Wine Blogging Wednesday 47: Swiss Salt

I really have to thank Erin and Michelle at Grape Juice for setting up such a playful WBW: Today’s Wine, Brought to You by the Letter “S” is a terrific theme, one that, as they intended, forces you to think outside the (bag-in-)box.

I thought of Savennières and sauvignons, of sweet wines and all sorts of stuff. I even went through the S section of the Oxford Companion to Wine, and finally, wound up with a wine that starts with an “a”. Or a “p”. Depends.

It’s called petite arvine, and among the many distinctive varietals of Valais, in Switzerland, it scores very, very highly. This colorful white wine is at once rich and enlivened by bright acidity, bursting with aromas of grapefruit, pear and apple. When you taste it, you’re struck by a quite a mouthful: rich and round, and then lighting up with mineral notes that end, invariably, on a touch of salt.

So there you have it. It might be petite arvine, but it’s the touch of Swiss salt that brings it rolling into the line-up for this Wine Blogging Wednesday.

Now, petite arvine is quite a survivor. At one time, in the early 1980s, there was something like a measly 14 hectares left in the whole of Valais, the only place where it is found in any measurable quantity. There are a very few exceptions outside of Switzerland, like Mas de Daumas Gassac, where Aimé Guibert had admiringly planted a few hectares that he includes in his white wine. There’s also a Swiss woman called Hildegard Horat, who makes wine at La Grange au Quatre Sous, in Languedoc, that planted some arvine in her adoptive terroir. I’d so love to taste that one (see a French blog post on this wine).

Being lucky enough to have in-laws in Valais, I’ve tasted my share of petite arvine from a number of great producers like Domaine de Beudon or Jean-René Germanier, among others. My favorite is René Favre’s petite arvine from Chamoson, a beautiful terroir filled with stones brought down from the mountains by the glaciers over thousands and thousands of years. Made from old vines, planted between 1927 and 1955 (which must therefore have been among the few hectares that survived arvine’s time in purgatory), it shows remarkable depth and precision, something which has been enjoyed with superlative comments all the way to New York City. I actually collaborate in importing a few dozen cases to Quebec, with Insolite Imports: it’s one of the things in life that I am truly, constantly proud of.

It’s terrific with trout, poultry, whether simply grilled or smothered in a creamy sauce. It’s also lovely as an apéritif, with nuts and almonds and, say, dry-cured ham. Or with raclette and fondue, those winterly classics of Swiss cuisine.

It doesn’t stop there, though. Arvine ages sublimely well. And as it does, it gains so much richness and sweetness (with the acidity still holding the structure together), that you can easily serve it with foie gras. A great solution if you think sauternes and such are a little rich for starting a meal.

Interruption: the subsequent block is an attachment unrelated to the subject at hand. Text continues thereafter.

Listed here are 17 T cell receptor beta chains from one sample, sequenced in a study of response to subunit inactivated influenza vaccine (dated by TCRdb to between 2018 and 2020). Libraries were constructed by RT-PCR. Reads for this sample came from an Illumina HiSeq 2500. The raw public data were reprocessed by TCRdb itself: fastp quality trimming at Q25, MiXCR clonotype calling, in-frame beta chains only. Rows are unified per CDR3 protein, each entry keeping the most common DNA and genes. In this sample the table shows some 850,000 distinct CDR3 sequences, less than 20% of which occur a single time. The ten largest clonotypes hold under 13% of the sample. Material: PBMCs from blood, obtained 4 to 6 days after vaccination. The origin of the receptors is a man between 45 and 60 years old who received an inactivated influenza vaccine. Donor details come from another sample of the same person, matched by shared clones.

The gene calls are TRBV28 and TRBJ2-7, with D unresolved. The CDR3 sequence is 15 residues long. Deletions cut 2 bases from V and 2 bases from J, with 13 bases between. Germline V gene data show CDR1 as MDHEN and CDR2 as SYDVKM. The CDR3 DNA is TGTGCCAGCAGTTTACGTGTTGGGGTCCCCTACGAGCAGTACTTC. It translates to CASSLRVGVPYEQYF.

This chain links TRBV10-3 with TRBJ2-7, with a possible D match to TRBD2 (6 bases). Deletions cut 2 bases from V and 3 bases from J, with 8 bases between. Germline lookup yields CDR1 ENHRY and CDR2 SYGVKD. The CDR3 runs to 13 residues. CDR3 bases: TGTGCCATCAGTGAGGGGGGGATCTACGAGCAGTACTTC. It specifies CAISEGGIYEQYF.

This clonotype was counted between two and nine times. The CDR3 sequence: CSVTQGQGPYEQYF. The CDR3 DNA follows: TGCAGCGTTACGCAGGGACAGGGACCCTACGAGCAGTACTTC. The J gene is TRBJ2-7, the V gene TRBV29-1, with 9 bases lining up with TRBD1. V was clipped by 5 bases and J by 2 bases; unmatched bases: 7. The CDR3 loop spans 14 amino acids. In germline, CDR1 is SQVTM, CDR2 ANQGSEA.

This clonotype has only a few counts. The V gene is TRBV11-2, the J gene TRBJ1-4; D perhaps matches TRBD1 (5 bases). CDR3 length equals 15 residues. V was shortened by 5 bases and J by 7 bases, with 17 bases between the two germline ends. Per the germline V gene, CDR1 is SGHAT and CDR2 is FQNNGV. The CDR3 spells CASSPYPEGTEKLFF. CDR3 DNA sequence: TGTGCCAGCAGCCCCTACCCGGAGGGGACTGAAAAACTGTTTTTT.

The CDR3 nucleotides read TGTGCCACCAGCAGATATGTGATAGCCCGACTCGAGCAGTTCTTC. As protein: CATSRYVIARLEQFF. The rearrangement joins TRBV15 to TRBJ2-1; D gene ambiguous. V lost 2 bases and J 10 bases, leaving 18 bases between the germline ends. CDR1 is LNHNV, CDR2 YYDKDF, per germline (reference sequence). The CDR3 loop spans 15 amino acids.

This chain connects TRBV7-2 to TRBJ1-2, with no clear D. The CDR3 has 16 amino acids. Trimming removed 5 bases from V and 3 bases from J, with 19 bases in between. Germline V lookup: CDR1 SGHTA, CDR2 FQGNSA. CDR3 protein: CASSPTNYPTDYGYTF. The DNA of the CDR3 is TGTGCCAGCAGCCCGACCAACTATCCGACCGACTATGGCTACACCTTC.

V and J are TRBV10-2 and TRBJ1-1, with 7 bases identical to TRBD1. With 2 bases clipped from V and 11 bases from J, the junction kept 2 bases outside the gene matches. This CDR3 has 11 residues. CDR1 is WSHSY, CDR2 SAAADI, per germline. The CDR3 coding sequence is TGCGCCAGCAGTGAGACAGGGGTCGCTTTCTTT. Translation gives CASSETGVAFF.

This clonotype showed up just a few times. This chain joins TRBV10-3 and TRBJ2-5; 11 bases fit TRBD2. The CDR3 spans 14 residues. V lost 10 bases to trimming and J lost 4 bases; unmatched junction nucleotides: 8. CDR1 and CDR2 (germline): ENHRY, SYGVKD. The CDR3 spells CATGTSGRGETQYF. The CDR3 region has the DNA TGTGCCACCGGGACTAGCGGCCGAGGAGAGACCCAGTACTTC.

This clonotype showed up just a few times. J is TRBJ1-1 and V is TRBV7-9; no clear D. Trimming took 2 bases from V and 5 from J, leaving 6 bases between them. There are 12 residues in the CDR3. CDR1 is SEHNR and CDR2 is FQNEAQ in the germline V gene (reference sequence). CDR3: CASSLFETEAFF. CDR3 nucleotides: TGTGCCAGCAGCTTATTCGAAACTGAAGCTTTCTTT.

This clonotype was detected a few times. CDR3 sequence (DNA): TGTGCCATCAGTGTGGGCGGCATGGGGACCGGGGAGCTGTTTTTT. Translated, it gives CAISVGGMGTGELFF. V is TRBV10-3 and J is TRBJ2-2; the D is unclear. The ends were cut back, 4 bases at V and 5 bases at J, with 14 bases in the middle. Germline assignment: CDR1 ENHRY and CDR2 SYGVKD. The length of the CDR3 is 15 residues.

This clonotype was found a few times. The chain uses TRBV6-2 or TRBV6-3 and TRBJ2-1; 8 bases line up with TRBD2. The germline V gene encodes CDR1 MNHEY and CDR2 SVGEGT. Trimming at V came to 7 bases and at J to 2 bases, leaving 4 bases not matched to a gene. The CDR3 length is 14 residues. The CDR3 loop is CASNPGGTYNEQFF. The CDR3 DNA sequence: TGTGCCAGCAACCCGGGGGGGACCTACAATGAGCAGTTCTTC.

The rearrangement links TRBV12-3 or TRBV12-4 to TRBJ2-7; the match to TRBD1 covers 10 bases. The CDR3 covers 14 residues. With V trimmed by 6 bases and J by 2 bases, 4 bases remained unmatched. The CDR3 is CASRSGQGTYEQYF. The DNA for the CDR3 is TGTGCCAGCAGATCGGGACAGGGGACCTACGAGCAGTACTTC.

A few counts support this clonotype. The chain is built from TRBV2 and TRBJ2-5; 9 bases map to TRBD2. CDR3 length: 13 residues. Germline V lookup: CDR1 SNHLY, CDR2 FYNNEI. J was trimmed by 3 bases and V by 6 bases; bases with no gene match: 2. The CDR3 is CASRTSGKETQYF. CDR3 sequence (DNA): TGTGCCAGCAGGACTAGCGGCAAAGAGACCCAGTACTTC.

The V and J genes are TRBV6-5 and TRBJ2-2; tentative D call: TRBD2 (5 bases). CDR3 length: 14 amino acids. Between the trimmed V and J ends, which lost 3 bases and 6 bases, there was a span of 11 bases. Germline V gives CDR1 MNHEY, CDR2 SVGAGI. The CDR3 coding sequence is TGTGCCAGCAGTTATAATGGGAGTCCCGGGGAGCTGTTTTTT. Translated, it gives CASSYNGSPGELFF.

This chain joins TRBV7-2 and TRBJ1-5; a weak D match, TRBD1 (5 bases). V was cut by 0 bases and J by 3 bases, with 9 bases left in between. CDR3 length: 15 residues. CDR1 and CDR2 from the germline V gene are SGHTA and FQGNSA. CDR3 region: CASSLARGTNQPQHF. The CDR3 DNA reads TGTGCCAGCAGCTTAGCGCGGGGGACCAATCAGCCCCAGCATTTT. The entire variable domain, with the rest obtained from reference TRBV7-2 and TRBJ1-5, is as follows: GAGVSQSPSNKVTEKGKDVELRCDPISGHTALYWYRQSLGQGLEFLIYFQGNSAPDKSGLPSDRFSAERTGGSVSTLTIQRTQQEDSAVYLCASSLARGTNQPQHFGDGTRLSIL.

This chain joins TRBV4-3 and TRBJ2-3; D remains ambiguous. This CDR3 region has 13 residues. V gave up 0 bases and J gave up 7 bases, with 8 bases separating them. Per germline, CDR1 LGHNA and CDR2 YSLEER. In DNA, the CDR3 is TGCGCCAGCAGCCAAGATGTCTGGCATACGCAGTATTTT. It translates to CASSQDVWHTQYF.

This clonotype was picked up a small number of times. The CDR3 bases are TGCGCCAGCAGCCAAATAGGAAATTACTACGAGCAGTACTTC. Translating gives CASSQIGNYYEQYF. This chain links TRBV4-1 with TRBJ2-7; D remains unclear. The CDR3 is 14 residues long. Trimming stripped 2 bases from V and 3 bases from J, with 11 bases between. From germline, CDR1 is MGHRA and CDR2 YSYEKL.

In any case, I haven’t met an arvine I didn’t like yet. Generally, it’s so good, it is almost, in itself, worth a trip to the mountains of Valais, land of the Matterhorn and dozens of other stately mountains. Oh, and the skiing isn’t bad either…

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  1. Posted July 20, 2008 at 2:28 pm | Permalink

    I’ve not had this varietal, but I’m a firm believer in the idea that if you can’t pronounce it, order it! It’s one sure way to try new things!

  2. Posted August 1, 2008 at 7:12 pm | Permalink

    I spotted an Italian one (from Collio) by a producer called “Skok”.

    They called it a Bianco Pe Ar.

    I got apricot, peach and mint from it.


  3. winecase
    Posted August 2, 2008 at 10:38 am | Permalink

    Lar, Bianco Pe Ar does seem like a fantastic wine, from all I’ve read. But I’m not sure I see the connection between petite arvine and an Italian wine made of 60% chardonnay, 30% pinot grigio and 10% sauvignon blanc.

    • Andrew Taylor
      Posted March 18, 2012 at 12:43 pm | Permalink

      Good article but you need a correction on the trajectory of Petite Arvine. It has been cultivated in the Valais since the 1600s and is actually one of the principal white varietals. Only 14 hectares in the 1980s? You may be referring to Cornalin on the red side but again the dates are wrong. There was a handful of vignernons in the Valais that saved Cornalin from extinction back in the 1950s. The uncle of a wineamaker who I know very well (Maurice Zufferey) was one of the leaders of this movement.

      • Posted March 23, 2012 at 11:24 am | Permalink

        I thank you for submitting this comment. Arvine was largely abandoned up until the 1980s, and while I don’t have the documents (from Vins du Valais) that I used when I wrote this, I remember the acreage was very low. The real push to bring back the indigenous varieties like cornalin, humagne, arvine and others came in the early 90s, in particular when the doors were opened to wines from Europe and elsewhere and strong protectionist barriers dropped, leaving the high-volume Swiss production in a bad position. The story is essentially the same with Cornalin, Humagne and Arvine, with varying low points. It is true that handfuls of vigneron kept the old varieties alive decades before that, but the push to encourage indigenous Valais varieties came later, with strong support from the Canton. That is the indications you’ll see on this page from the Château de Villa web site, a good reference on the subject.

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  1. [...] Bête showed bright with an underlying leesy note, making for an interesting wine. He also dug up a Petite Arvine from Switzerland of all places, noting the richness, saltiness, and ageability of this hard-to-find [...]

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